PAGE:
Community News North America Vol 8 Iss 35

August 24, 2006 by  


Saba Ashraf selected as fellow of American Bar Foundation

ATLANTA,GA–Saba Ashraf of the national law firm Alston & Bird LLP has been selected as a member of The Fellows of the American Bar Foundation. The Fellows is an honorary organization of attorneys, judges and law professors whose professional, public and private careers have demonstrated outstanding dedication to the welfare of their communities and to the highest principles of the legal profession. Membership in The Fellows is limited to one third of one percent of lawyers licensed to practice in each jurisdiction. Members are nominated by Fellows in their jurisdiction and elected by the Board of the American Bar Foundation. Currently there are only 69 General Fellows practicing law in the state of Georgia.

Ashraf is a partner in the firm’s federal income tax group, concentrating her practice on the structuring and effecting of complex business transactions and tax planning for corporations, partnerships and other business entities. She participates actively as the vice-chair of the American Bar Association (ABA) Business Law Section’s Tax Committee, is a member of the board of directors of the Georgia Asian Pacific Bar Association, a member of IndusBar of Georgia, and a member of the Organization of Pakistani Entrepreneurs of North America.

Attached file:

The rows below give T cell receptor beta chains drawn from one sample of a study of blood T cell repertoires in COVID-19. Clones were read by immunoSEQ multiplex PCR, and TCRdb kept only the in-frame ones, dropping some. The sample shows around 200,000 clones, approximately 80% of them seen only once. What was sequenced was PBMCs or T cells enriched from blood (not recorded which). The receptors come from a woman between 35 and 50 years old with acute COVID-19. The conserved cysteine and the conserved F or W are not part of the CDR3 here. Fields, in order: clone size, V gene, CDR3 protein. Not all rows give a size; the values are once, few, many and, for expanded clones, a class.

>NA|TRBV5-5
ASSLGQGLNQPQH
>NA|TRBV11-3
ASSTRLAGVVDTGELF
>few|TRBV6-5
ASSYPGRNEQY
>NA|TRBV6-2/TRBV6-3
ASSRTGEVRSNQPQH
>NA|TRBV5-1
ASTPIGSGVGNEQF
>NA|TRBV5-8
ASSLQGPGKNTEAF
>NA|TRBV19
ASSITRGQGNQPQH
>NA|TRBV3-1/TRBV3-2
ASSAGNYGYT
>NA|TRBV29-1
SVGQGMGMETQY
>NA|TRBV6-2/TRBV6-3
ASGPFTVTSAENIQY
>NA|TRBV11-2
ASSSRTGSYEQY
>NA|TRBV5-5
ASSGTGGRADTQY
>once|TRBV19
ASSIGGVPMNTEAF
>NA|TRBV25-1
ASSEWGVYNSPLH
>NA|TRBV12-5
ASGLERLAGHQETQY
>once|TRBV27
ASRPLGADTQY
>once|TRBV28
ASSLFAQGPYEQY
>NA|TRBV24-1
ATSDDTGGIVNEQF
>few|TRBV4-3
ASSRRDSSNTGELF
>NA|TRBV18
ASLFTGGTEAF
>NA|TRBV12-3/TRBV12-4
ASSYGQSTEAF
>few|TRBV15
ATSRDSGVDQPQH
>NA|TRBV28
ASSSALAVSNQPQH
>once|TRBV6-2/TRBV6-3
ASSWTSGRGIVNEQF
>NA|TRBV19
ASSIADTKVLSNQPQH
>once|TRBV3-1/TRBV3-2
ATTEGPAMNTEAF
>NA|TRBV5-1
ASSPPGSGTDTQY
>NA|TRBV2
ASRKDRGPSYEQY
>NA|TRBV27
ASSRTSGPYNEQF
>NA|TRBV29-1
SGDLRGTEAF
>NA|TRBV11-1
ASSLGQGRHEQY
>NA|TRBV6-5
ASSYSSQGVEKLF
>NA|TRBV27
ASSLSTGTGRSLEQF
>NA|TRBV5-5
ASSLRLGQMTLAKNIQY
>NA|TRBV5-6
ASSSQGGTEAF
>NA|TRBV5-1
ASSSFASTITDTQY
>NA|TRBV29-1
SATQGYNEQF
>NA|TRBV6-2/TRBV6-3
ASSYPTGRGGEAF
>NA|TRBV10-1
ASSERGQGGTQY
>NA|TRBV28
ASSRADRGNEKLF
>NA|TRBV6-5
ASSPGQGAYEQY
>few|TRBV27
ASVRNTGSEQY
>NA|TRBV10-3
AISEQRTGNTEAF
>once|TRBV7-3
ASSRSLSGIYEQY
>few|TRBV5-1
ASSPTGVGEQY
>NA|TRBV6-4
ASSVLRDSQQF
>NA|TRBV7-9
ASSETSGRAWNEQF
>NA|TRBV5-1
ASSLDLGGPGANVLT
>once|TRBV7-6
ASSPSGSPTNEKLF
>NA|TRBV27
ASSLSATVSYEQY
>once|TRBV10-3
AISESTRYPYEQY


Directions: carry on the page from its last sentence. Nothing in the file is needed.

With 700 attorneys, Alston & Bird is a major U.S. law firm with an extensive national and international practice. With offices in Atlanta, Charlotte and Raleigh, North Carolina, New York, and Washington, D.C., Alston & Bird provides a complete breadth of corporate, intellectual property, litigation, and tax services. For the seventh consecutive year, Alston & Bird was ranked in FORTUNE magazine’s “100 Best Companies to Work For” in 2005, making it the only law firm with that record of success in the FORTUNE rankings.